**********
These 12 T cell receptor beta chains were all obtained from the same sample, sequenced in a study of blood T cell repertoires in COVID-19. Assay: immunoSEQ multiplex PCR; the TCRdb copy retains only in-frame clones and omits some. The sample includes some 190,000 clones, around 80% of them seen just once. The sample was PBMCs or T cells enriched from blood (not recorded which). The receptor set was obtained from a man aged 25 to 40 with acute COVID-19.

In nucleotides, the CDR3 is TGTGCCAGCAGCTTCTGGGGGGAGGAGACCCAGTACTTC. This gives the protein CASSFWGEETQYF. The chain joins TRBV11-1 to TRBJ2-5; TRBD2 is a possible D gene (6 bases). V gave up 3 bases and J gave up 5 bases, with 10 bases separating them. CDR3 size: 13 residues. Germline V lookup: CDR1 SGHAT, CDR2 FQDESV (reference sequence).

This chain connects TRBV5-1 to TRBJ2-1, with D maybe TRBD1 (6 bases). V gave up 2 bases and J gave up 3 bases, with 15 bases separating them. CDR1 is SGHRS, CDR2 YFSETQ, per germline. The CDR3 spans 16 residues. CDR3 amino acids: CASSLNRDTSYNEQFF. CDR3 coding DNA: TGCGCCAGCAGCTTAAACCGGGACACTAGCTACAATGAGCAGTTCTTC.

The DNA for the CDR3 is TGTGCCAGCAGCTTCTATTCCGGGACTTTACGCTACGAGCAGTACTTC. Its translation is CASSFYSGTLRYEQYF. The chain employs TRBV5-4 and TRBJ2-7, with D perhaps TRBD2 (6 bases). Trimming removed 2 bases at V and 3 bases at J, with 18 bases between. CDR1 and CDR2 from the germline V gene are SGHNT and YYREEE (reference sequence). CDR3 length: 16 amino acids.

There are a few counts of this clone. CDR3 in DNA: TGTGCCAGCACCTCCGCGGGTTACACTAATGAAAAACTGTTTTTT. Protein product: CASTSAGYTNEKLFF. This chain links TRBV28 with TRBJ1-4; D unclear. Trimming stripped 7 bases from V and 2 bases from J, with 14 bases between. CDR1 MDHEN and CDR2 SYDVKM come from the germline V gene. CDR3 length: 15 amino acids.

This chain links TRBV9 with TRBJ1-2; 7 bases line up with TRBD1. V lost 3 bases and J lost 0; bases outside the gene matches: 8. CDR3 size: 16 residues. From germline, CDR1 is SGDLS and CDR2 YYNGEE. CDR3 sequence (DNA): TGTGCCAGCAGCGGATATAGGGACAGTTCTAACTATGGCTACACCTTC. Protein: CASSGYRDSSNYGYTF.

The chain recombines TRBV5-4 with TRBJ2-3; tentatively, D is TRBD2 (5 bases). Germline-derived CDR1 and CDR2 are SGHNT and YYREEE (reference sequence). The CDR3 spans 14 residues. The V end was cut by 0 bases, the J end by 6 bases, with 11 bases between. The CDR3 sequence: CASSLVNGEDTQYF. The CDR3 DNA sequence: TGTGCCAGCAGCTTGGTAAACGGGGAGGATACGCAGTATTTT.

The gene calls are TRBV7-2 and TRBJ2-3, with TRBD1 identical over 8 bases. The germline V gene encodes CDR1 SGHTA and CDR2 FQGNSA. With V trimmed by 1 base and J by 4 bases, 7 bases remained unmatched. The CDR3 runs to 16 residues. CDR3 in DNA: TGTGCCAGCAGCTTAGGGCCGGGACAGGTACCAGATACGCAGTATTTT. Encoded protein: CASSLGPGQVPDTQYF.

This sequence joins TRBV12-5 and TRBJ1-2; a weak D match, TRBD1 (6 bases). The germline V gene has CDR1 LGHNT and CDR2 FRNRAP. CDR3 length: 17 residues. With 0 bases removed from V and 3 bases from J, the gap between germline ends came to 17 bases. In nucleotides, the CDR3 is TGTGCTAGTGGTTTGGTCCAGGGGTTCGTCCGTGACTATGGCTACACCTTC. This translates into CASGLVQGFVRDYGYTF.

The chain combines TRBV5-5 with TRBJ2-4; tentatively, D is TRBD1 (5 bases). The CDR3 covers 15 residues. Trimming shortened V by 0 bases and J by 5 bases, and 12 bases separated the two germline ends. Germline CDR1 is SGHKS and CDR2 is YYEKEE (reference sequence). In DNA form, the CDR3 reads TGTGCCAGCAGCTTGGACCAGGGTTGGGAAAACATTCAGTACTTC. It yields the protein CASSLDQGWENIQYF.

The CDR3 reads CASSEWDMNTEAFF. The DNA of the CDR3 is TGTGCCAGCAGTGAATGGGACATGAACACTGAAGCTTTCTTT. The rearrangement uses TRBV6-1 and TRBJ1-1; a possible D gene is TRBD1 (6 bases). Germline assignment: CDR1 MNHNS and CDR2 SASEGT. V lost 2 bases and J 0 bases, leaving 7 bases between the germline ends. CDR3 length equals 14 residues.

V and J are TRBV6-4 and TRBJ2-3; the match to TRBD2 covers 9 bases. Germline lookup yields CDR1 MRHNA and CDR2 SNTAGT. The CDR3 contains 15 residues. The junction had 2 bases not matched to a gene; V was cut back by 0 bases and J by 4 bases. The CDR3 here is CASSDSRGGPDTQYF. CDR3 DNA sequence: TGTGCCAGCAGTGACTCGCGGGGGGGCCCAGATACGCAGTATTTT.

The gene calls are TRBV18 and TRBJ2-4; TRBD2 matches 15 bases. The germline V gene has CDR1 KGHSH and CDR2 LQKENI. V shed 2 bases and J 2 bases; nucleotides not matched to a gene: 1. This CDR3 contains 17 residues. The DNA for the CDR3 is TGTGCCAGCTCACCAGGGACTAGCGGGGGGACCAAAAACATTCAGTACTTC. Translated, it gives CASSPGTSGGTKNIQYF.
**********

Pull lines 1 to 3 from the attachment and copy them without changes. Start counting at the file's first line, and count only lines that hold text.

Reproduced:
These 12 T cell receptor beta chains were all obtained from the same sample, sequenced in a study of blood T cell repertoires in COVID-19. Assay: immunoSEQ multiplex PCR; the TCRdb copy retains only in-frame clones and omits some. The sample includes some 190,000 clones, around 80% of them seen just once. The sample was PBMCs or T cells enriched from blood (not recorded which). The receptor set was obtained from a man aged 25 to 40 with acute COVID-19.

In nucleotides, the CDR3 is TGTGCCAGCAGCTTCTGGGGGGAGGAGACCCAGTACTTC. This gives the protein CASSFWGEETQYF. The chain joins TRBV11-1 to TRBJ2-5; TRBD2 is a possible D gene (6 bases). V gave up 3 bases and J gave up 5 bases, with 10 bases separating them. CDR3 size: 13 residues. Germline V lookup: CDR1 SGHAT, CDR2 FQDESV (reference sequence).

This chain connects TRBV5-1 to TRBJ2-1, with D maybe TRBD1 (6 bases). V gave up 2 bases and J gave up 3 bases, with 15 bases separating them. CDR1 is SGHRS, CDR2 YFSETQ, per germline. The CDR3 spans 16 residues. CDR3 amino acids: CASSLNRDTSYNEQFF. CDR3 coding DNA: TGCGCCAGCAGCTTAAACCGGGACACTAGCTACAATGAGCAGTTCTTC.